As for the 500 itself, the Super Bowl can only hope to be as overwhelming as the Daytona 500. Two hundred thousand fans, millions of dollars on the line, dozens of celebrities strolling through the garage on race morning, hundreds of corporations wining and dining clients in the cavernous hospitality tents... and then there is the scene above the track.

"TV choppers, blimps, planes pulling banners, corporate jets coming in, traffic choppers," ace Lear Jet pilot Rusty Wallace counts them off. "I don't know how they keep it all straight up there."

Or how fans can keep it all straight on the ground.

1. Sharpie 500, August, Bristol Motor Speedway
Very few times does a place actually exceed the expectations that we put on it. Bristol, however, does not have that problem.

Never before has so much speed, noise, sheet metal, guts and humanity been jammed into such a small space. And don't mistake that word "humanity" for the gracious, careful concern for another human being. Because none of that is taking place on the world's fastest short track.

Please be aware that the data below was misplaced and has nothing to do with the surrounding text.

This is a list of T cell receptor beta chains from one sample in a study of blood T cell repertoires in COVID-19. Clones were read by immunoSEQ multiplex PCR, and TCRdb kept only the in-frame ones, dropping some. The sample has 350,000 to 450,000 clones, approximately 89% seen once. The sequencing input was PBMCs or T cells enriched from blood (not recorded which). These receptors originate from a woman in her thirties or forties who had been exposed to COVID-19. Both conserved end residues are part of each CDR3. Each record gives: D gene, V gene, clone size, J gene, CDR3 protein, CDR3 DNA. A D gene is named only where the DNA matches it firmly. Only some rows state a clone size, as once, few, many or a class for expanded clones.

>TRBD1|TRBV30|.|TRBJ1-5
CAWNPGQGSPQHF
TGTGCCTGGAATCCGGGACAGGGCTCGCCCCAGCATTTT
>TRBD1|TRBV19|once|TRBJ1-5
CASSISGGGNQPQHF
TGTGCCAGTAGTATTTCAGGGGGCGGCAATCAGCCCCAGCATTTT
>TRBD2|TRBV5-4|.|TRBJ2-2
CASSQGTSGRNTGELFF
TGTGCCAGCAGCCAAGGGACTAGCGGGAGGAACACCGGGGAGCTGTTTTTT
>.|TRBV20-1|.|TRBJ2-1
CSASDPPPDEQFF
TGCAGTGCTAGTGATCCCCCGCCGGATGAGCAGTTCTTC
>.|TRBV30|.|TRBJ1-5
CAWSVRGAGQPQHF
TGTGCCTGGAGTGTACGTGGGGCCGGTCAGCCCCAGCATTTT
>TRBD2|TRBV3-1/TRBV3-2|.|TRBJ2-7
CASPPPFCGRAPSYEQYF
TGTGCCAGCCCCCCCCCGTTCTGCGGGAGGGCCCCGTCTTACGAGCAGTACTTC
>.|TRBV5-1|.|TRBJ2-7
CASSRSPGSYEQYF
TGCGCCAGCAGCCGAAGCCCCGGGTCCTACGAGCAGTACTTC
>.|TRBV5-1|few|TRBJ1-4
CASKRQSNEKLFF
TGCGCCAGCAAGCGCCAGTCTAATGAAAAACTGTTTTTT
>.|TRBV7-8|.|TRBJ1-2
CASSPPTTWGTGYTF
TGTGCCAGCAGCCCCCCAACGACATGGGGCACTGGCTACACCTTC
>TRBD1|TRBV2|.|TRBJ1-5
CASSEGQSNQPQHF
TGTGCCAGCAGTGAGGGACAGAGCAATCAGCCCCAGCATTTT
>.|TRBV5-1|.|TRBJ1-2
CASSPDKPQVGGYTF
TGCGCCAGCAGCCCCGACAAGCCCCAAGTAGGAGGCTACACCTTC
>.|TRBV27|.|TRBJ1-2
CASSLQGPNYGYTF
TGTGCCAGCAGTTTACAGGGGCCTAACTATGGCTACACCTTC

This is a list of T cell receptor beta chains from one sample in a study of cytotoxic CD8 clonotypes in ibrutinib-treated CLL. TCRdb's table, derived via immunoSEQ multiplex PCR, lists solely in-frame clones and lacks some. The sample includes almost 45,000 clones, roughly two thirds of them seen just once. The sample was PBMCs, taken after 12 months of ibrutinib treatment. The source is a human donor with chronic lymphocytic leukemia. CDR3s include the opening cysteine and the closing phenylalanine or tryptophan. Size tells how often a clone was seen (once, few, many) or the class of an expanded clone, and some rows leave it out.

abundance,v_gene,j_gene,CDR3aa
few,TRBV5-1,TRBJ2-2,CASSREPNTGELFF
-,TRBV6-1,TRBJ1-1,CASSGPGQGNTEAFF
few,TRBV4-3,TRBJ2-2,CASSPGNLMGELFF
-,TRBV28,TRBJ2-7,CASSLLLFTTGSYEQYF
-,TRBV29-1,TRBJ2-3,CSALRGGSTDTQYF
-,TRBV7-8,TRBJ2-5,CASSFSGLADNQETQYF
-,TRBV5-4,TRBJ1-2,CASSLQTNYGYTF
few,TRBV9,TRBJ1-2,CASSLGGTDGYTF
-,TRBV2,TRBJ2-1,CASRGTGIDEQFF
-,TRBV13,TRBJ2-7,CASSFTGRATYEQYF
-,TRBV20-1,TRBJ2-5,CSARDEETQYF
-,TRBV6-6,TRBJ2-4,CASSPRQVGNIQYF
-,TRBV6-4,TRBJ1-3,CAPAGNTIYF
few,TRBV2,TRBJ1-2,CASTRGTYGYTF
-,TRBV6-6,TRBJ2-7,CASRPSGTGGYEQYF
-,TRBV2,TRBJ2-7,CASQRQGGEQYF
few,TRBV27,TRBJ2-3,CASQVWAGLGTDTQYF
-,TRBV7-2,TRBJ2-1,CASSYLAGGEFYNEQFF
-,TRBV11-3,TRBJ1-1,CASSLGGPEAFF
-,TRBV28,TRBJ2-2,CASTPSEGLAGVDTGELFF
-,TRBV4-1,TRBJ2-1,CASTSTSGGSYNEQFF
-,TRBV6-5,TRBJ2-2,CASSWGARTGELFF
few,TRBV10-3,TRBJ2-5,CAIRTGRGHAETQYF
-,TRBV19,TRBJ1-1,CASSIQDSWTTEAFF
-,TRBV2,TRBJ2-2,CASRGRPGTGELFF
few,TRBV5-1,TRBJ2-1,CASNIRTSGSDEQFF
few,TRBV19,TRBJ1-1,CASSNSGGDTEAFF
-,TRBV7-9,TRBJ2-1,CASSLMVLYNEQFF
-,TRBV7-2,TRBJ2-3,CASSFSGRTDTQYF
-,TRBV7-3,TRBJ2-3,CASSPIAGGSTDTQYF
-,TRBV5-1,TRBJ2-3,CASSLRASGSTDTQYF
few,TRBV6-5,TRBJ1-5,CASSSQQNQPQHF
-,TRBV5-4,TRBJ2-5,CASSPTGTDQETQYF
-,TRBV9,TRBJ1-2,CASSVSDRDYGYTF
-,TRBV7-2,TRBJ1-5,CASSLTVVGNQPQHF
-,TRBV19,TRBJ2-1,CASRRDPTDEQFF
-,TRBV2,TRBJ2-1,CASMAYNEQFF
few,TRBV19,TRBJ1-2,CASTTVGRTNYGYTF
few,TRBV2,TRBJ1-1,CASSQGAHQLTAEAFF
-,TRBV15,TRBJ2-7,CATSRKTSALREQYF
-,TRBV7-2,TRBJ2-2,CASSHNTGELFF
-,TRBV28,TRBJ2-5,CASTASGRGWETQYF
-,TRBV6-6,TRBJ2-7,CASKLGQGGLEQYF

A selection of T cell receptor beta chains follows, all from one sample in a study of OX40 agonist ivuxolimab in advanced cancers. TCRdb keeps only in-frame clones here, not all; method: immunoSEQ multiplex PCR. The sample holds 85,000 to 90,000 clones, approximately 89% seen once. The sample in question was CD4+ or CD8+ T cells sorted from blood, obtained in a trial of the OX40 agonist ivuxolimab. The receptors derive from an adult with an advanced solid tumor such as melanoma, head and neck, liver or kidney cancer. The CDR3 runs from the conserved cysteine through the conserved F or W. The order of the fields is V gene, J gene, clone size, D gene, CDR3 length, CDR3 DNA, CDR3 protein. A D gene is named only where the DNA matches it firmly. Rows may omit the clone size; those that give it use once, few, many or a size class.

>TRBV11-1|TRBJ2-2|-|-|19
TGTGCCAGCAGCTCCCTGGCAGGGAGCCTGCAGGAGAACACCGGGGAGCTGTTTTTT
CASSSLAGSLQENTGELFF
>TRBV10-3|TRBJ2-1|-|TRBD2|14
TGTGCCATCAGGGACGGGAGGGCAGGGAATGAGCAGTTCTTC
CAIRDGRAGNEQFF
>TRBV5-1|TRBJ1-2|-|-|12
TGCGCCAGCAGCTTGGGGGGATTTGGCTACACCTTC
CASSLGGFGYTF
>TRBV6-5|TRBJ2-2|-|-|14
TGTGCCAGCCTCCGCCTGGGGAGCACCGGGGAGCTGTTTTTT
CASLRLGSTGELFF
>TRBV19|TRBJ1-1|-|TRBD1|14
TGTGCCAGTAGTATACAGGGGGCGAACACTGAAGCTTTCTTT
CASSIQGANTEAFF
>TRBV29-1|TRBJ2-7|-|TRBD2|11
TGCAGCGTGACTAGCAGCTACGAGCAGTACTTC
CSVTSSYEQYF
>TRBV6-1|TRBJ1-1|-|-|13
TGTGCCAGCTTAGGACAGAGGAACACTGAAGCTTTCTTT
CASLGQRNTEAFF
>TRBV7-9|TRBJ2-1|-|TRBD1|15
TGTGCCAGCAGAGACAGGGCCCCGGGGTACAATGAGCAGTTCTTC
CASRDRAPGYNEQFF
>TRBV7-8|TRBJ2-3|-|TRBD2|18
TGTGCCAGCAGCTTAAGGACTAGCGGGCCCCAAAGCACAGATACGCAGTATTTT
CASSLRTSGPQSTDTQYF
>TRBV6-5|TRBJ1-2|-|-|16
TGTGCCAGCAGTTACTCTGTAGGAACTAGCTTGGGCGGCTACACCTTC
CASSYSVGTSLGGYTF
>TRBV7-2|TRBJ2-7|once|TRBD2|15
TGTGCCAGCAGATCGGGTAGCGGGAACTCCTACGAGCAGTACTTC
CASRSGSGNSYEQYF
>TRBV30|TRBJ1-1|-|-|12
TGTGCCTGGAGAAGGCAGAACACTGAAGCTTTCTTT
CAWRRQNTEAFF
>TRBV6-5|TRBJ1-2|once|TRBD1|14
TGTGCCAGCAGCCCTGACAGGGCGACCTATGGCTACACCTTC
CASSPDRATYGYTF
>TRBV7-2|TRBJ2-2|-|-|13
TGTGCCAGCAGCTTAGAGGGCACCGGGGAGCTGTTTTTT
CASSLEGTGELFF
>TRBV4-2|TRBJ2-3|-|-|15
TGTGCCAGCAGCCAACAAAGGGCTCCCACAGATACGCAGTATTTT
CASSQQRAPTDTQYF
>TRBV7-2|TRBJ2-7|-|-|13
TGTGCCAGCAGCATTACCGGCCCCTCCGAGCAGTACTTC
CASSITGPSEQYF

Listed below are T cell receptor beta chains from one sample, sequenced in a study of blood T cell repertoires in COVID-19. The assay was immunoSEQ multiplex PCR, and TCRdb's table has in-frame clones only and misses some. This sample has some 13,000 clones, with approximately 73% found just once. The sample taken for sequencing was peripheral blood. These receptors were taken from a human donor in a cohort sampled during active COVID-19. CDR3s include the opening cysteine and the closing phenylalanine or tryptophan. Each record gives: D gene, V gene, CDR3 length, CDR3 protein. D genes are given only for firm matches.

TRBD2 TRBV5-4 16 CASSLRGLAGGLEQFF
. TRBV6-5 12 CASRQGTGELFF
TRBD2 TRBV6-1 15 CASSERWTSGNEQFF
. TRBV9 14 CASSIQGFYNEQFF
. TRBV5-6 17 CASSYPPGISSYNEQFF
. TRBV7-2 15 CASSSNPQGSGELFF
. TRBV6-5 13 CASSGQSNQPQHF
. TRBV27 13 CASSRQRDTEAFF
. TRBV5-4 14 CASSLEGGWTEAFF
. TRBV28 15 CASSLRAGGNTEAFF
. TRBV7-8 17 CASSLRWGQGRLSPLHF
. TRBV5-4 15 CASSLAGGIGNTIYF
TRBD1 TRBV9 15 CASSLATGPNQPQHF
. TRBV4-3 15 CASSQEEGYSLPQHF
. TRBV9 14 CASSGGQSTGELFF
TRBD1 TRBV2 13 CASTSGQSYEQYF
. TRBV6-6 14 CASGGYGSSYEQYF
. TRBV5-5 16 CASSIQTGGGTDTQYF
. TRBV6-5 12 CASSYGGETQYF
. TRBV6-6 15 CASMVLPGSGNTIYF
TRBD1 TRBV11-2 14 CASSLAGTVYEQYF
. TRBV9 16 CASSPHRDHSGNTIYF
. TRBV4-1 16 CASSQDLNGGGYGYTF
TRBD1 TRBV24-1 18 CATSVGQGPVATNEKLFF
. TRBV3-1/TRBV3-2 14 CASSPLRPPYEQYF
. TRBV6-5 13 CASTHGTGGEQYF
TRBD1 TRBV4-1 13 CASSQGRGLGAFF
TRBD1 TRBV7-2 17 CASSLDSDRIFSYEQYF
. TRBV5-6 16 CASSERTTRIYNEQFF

I mean humanity as in people stacked up on top of people stacked on top of people. Two hundred thousand fans filling grandstands that take root in a tiny little East Tennessee valley and then climb faster than Sir Edmund Hillary straight into the sky. It is as breath-taking empty as it is full.

And when all 43 engines roar to life, those aluminum bleachers shake, rattle and roll for the next 500 laps. Under the lights, gear shifts send flames belching from header pipes, and a bouncing car will send sparks flying into the windshield within brake-checking distance of its back bumper.

No aero, no hype, no B.S. Just good old-fashioned racing, the kind that would only take one lap to convince any NASCAR newbie to never ask that silly question again, "What's the big deal about cars going around in circles?"

Honorable Mention: Talladega, October (Big and bigger). Richmond, September (The Chase cut-off). Las Vegas, March (The Strip, baby). Martinsville, April (Ah, azaleas!).

Ryan McGee is the managing editor at NASCAR Images. He can be reached at his e-mail address:
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Busch Beat

Nextel Cup's Silly Season is grabbing the headlines — thanks Kurt and Jamie — but the Busch Series roster is going through a tumultuous time as well. Just this week, two drivers were informed that they needed to find other jobs. Tyler Walker was released from Akins Motorsports, replaced by Mike Wallace, and starting next week at California, Stanton Barrett will be replaced by ARCA ace T.J. Bell in the No. 36 Chevy.